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Anal sex, HIV positive and PEP?

Oct 27, 2018

Hello Damon,

Thank you very much for answers our questions. I, too have a question that I want to ask you:

I have had protective insertive anal sex and received unprotected oral sex on two separate occasions with a HIV-positive guy about 2 months ago. Note: He told me that he was positive only after our second sexual contact and within 48 hours of that I was put on PEP.

A few days after I finished taking PEP, I received a 4th gen antiboday&P24 Duo test, and was told negative.

Can I relax now?

Thank you very much

Response from Mr. Jacobs

Thank YOU very much for reading this column and trusting The Body as a resource of information and support.

So based on what you are asking, I think you could have relaxed from the beginning if you had been given the correct facts.

The events you describe present no actual risk for HIV transmission. The reasons for that are:

(1) You state you had protected sex as the top. Even without protection, the possibility of you acquiring HIV as a top is less than 1%, and diminished even more if you are circumcised (https://www.poz.com/article/HIV-risk-25382-5829).

(2) You cannot acquire HIV from receiving oral sex.

(3) You don't mention if your partner was on HIV treatment medications but if so he is likely undetectable. If someone living with HIV is undetectable for six months or longer, they cannot transmit HIV sexually to other humans (http://www.thebody.com/content/80813/hiv-undetectable--untransmittable-uu-fact-sheet.html). Even before six months have gone by, it is still very unlikely that they can transmit HIV to others.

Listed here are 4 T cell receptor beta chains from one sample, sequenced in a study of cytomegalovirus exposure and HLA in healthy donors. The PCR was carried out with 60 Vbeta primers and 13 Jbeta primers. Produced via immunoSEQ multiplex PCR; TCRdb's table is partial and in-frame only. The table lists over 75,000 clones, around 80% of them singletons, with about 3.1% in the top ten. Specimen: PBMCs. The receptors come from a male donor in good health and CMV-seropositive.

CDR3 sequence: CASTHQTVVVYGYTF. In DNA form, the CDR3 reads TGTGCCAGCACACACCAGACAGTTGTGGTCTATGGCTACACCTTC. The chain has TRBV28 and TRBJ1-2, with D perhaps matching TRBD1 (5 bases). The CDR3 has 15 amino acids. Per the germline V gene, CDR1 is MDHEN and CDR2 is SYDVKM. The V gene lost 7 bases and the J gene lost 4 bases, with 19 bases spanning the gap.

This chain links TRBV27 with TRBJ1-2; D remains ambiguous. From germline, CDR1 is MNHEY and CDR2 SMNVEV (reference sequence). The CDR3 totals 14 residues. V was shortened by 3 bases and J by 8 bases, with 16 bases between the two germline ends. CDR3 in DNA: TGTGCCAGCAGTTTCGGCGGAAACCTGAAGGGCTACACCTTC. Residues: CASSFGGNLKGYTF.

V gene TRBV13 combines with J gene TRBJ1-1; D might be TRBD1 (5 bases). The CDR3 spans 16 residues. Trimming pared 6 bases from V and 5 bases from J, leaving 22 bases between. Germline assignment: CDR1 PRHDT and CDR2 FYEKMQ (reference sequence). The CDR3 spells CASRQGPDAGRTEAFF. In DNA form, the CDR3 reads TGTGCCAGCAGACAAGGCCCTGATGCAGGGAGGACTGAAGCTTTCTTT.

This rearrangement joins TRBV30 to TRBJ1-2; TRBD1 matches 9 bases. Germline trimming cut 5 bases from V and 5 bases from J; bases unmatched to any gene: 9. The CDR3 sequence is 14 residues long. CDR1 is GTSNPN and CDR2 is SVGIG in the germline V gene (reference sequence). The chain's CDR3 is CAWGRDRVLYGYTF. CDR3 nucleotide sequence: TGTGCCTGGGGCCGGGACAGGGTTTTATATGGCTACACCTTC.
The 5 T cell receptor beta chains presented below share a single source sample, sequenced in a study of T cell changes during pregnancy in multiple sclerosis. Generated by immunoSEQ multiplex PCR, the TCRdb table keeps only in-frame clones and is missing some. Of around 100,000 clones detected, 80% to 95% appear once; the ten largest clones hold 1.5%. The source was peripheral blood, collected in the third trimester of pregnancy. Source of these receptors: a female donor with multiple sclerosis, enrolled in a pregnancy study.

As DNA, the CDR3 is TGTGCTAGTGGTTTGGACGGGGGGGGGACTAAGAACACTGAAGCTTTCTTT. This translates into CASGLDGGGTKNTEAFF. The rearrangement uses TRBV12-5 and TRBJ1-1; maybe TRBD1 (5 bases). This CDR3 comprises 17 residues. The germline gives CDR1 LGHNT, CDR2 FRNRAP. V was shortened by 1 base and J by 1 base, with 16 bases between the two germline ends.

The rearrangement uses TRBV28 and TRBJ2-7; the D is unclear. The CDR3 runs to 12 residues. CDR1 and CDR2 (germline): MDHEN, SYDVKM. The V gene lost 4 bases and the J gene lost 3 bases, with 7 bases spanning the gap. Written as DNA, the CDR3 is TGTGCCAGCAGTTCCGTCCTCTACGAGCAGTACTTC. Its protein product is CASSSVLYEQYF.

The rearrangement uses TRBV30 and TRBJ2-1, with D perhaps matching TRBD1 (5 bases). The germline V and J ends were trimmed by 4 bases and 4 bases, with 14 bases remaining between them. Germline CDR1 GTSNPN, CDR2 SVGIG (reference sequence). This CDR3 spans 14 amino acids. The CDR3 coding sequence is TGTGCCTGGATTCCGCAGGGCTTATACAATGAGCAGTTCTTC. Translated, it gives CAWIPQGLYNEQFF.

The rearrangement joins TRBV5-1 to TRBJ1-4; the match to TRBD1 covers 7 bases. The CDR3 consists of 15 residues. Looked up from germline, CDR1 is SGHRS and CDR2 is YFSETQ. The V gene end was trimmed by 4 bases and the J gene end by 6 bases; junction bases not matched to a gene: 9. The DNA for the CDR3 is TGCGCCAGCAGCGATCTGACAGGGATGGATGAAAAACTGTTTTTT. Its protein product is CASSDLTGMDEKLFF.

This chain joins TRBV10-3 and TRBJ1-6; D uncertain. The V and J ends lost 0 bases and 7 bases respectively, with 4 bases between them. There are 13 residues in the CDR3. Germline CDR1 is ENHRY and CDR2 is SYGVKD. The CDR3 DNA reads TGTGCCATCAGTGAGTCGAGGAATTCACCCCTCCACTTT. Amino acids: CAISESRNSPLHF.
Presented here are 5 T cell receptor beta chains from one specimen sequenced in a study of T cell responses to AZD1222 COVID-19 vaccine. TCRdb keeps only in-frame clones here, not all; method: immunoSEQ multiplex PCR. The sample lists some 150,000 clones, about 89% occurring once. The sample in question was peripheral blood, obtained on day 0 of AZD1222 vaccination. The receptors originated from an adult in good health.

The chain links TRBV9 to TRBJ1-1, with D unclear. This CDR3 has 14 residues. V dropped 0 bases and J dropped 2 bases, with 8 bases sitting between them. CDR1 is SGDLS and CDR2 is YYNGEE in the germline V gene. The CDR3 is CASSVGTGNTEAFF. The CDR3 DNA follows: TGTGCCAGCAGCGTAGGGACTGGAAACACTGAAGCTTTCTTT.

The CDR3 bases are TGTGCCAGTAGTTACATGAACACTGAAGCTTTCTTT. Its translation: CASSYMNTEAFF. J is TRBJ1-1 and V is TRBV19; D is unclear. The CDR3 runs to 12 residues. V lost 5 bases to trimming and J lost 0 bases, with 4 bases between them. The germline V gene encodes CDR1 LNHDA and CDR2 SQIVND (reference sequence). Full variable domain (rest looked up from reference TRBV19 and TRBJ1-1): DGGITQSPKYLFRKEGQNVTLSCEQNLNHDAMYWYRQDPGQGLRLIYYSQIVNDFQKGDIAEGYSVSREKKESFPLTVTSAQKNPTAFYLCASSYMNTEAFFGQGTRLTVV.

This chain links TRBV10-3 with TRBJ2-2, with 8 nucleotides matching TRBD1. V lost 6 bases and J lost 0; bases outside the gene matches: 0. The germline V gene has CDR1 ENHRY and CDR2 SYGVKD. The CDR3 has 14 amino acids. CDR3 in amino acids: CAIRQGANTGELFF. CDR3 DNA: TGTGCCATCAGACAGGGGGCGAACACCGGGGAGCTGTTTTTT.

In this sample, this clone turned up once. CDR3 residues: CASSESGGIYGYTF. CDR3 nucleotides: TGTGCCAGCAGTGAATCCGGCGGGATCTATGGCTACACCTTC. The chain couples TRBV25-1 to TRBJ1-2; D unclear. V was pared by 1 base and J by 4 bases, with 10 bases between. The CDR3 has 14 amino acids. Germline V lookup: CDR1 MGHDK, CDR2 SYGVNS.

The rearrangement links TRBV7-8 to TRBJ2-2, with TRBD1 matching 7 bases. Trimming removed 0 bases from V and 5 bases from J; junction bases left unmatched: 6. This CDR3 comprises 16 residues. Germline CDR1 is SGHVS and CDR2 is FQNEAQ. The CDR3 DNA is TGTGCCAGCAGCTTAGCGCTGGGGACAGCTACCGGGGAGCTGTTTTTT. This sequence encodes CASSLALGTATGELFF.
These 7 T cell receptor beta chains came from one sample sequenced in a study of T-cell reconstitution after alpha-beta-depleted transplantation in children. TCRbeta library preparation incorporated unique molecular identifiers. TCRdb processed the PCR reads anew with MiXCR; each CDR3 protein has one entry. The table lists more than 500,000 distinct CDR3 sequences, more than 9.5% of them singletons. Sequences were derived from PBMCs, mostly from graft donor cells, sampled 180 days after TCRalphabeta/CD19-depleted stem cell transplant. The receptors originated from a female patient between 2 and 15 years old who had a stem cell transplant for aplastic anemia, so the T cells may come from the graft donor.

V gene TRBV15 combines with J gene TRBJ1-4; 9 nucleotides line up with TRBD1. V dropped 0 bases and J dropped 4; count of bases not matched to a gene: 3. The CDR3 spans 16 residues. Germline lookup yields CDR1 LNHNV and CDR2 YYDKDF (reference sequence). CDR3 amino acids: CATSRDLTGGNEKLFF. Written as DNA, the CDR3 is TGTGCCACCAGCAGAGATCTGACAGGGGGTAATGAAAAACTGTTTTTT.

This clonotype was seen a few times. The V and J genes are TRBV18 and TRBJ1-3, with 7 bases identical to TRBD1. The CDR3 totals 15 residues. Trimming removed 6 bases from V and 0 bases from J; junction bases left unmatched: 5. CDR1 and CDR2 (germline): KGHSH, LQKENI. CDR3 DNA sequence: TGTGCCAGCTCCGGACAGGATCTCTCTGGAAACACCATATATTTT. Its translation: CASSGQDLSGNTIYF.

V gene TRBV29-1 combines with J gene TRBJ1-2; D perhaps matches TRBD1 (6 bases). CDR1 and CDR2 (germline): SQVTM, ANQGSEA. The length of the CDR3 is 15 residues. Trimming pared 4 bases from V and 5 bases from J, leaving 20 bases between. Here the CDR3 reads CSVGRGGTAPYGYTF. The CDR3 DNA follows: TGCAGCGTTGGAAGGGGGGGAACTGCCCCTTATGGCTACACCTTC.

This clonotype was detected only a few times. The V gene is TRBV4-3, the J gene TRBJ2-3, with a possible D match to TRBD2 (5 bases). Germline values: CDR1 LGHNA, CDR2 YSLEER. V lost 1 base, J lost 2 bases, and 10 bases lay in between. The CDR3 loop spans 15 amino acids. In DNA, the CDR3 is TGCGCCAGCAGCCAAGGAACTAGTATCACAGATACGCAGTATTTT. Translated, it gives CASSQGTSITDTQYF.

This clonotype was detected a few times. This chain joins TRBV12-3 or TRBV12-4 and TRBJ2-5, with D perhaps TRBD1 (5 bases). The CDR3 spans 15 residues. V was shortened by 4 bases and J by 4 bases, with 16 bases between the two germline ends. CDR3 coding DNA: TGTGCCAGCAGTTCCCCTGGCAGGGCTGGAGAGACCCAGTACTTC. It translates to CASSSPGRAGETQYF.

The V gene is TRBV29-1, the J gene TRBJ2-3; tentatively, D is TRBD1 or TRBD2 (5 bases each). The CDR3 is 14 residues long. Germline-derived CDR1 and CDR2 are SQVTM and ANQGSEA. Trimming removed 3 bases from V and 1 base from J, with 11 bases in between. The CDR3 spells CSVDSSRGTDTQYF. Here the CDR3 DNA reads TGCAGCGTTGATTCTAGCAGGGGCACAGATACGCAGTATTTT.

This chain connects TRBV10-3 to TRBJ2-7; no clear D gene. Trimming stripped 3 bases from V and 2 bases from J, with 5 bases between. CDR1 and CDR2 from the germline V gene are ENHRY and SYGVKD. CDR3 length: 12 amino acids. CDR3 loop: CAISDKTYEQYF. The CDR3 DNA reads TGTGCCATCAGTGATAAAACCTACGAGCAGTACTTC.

Under these circumstances, many medical professionals would not have prescribed PEP, given no risk is present. But, yours did, and life goes on. But could you have acquired HIV from these two encounters? No. Can you relax? That is entirely up to you.

If you continue to fear acquiring HIV, you may want to consider using PrEP for HIV protection, as that is medication regimen that puts you in control of your own protection regardless of your partner's HIV status, regardless of whether condoms are used or not. PrEP is considered more than 99% effective at preventing HIV transmissions (http://www.thebody.com/content/80972/has-anyone-gotten-hiv-when-they-were-on-prep.html). Feel free as well to view our resource page here at The Body to learn more: http://www.thebody.com/index/treat/tenofovir_prevention.html

Unfortunately, most gay and bisexual men have only been taught how to fear sex and anticipate catastrophic outcomes. But with these facts I hope you can allow yourself to enjoy the pleasure, play, and empowerment that sex can offer and that you and your partners deserve.



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